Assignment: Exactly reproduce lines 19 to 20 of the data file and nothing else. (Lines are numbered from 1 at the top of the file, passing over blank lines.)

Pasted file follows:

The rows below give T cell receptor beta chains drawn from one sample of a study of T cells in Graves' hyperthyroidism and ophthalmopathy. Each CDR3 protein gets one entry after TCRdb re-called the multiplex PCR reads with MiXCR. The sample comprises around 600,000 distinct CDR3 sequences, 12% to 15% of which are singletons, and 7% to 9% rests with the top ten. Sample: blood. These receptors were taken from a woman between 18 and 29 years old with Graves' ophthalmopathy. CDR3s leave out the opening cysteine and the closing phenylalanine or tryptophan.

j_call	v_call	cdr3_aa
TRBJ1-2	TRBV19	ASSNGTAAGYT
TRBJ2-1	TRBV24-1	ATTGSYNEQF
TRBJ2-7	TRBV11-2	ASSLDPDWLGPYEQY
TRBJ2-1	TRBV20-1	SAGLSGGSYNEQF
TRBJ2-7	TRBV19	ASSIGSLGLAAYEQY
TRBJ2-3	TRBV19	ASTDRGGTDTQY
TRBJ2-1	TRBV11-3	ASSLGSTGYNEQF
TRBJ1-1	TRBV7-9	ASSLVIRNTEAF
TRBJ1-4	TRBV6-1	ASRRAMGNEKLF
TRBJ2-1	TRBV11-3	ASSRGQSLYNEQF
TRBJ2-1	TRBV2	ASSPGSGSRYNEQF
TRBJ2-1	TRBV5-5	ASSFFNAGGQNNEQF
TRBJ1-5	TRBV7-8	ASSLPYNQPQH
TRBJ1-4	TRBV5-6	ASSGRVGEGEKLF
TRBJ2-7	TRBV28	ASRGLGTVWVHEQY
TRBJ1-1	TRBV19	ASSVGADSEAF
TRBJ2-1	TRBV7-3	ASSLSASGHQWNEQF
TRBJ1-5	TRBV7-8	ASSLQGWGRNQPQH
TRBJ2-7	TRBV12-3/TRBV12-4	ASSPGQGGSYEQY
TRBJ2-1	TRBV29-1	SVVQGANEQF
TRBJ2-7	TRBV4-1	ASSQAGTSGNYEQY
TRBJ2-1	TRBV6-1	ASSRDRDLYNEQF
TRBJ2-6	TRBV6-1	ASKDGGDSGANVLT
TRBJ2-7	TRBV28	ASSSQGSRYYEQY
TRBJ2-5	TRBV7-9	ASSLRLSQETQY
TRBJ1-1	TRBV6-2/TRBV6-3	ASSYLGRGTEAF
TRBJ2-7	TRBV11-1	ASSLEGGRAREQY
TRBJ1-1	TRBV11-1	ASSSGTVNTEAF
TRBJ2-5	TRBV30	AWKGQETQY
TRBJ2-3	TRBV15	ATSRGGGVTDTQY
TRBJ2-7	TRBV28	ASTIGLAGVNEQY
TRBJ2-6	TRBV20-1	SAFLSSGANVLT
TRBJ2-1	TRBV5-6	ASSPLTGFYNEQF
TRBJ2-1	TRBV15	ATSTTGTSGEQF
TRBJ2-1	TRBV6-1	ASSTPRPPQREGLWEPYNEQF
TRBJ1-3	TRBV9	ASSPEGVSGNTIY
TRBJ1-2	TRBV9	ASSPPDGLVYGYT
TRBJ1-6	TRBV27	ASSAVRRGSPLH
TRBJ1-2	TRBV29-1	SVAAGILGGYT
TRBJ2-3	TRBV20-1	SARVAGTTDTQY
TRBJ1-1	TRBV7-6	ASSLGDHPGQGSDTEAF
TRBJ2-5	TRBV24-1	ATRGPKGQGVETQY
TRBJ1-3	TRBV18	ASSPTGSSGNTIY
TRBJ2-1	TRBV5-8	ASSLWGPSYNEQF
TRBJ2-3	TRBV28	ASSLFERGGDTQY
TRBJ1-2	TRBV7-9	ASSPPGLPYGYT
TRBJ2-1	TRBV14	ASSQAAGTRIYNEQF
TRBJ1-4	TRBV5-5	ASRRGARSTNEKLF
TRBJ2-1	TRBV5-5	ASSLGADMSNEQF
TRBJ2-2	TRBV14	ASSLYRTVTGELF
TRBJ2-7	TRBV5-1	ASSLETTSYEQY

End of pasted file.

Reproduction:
TRBJ2-1	TRBV7-3	ASSLSASGHQWNEQF
TRBJ1-5	TRBV7-8	ASSLQGWGRNQPQH